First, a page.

Why: mkpath doesn't require an external binary, doesn't create another process to do its job, and has full control over what it's doing and what comes back - there are less places that the attempt to create a directory can go wrong.
in reply to Re^2: How to build system calls using '=>'
in thread How to build system calls using '=>'
Re remembering: The link to blue_cowdawg's advice in Re: "mkdir -p" equivalent? is there specifically because it *shows* an example of how to use mkpath,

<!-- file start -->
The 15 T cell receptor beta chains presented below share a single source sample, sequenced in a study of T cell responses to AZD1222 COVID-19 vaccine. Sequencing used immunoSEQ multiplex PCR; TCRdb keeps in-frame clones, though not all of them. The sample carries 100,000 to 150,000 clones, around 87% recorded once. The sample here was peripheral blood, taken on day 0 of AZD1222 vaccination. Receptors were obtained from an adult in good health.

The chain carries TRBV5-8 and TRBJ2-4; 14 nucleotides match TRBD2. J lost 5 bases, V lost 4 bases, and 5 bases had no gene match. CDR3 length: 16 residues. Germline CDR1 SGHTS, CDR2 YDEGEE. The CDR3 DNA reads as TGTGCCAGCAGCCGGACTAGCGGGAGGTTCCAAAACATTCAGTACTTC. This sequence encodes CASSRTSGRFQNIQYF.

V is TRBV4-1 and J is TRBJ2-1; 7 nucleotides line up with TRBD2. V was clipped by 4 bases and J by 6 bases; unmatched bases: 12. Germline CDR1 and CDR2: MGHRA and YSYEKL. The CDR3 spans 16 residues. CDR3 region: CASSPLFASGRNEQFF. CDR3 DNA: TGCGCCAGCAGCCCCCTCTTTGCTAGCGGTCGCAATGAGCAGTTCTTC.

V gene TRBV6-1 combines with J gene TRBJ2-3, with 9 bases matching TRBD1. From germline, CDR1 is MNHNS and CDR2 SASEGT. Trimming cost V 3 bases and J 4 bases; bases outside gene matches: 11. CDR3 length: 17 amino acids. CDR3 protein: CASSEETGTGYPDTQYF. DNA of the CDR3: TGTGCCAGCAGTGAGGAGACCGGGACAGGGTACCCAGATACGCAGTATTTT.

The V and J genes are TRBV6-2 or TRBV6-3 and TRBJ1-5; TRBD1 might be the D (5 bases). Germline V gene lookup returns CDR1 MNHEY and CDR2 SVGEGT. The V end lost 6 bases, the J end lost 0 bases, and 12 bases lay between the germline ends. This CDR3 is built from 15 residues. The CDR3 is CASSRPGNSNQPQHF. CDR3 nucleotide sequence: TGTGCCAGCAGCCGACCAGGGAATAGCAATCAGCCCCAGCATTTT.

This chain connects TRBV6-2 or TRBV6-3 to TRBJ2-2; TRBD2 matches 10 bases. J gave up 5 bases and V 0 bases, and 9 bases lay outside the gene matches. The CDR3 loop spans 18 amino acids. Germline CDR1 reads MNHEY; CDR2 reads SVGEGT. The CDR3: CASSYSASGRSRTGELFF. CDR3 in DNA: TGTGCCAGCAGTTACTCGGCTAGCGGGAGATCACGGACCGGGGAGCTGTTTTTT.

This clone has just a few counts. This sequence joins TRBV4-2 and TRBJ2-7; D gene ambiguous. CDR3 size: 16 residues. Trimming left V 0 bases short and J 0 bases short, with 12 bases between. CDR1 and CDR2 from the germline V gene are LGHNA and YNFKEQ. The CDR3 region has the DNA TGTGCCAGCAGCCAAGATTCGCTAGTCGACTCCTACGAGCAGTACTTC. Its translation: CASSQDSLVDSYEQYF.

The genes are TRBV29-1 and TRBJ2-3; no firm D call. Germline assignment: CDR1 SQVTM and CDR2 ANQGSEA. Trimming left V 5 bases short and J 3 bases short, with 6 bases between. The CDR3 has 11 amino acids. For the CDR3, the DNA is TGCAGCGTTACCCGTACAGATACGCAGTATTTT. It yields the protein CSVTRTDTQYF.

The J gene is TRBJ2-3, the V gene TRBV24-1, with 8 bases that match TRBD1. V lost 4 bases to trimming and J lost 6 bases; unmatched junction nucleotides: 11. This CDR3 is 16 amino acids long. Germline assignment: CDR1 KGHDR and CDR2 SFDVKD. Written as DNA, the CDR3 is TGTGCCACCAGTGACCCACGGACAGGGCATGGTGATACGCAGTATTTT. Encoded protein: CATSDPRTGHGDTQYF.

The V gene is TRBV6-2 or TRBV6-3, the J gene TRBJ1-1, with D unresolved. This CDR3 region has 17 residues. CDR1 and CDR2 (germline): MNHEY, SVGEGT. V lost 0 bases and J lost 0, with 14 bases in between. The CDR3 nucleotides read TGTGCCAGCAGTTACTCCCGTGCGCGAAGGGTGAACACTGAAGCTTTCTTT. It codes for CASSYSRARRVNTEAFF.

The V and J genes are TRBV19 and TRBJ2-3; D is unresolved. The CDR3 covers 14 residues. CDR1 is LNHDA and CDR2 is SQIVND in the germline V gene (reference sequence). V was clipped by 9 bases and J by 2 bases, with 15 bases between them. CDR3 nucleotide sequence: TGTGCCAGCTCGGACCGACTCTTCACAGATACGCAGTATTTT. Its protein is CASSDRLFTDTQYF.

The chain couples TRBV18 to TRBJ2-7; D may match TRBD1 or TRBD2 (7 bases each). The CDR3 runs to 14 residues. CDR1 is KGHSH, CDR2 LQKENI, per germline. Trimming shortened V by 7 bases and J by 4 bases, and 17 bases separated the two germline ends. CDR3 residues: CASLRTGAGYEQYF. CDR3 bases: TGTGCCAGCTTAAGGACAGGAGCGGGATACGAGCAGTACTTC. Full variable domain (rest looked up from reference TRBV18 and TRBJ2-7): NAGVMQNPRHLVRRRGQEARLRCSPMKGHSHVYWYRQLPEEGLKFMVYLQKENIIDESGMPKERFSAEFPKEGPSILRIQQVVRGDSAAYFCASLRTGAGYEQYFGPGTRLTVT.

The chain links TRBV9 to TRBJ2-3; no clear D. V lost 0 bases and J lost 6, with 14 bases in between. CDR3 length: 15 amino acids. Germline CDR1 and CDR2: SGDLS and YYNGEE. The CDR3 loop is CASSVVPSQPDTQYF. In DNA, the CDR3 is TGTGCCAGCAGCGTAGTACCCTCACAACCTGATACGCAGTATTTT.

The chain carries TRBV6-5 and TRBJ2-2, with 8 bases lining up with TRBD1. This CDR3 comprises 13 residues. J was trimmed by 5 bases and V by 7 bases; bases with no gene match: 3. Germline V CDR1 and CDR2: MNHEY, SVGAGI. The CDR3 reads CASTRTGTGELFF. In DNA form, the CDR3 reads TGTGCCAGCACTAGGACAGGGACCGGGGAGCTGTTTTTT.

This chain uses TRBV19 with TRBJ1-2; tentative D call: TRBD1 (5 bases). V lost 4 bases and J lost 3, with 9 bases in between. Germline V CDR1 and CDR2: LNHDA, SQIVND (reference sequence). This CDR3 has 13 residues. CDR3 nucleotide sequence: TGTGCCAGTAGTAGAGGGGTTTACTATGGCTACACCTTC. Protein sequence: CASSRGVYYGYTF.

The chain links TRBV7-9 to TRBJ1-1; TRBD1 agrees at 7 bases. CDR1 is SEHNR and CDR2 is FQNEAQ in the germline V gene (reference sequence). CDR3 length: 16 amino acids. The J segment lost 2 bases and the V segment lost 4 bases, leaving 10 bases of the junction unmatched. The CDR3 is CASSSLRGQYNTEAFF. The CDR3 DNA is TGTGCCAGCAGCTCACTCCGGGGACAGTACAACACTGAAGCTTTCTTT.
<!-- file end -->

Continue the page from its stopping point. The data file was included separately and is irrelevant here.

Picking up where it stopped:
including modes etc - so they don't *have* to remember.
The 17 line piece of code is an _example_.
It is verbose so that the user knows where to report if they need to do so, they can always comment out the print,
but it's where it is so they know if they want to report, that's *where* they should do it, i.e. it should only say it's done it once it's worked and not before.
Shelling out to 'mkdir -p $path' is OS dependent as well - if you do that on Windows (tested on xp) you will end up with a directory called "-p" as well.
In the example it points out *where* to change the directory seperator.
mkdir allows you to set the mode as well, if you wish to - fair call, perhaps I could have added that in the example. :o)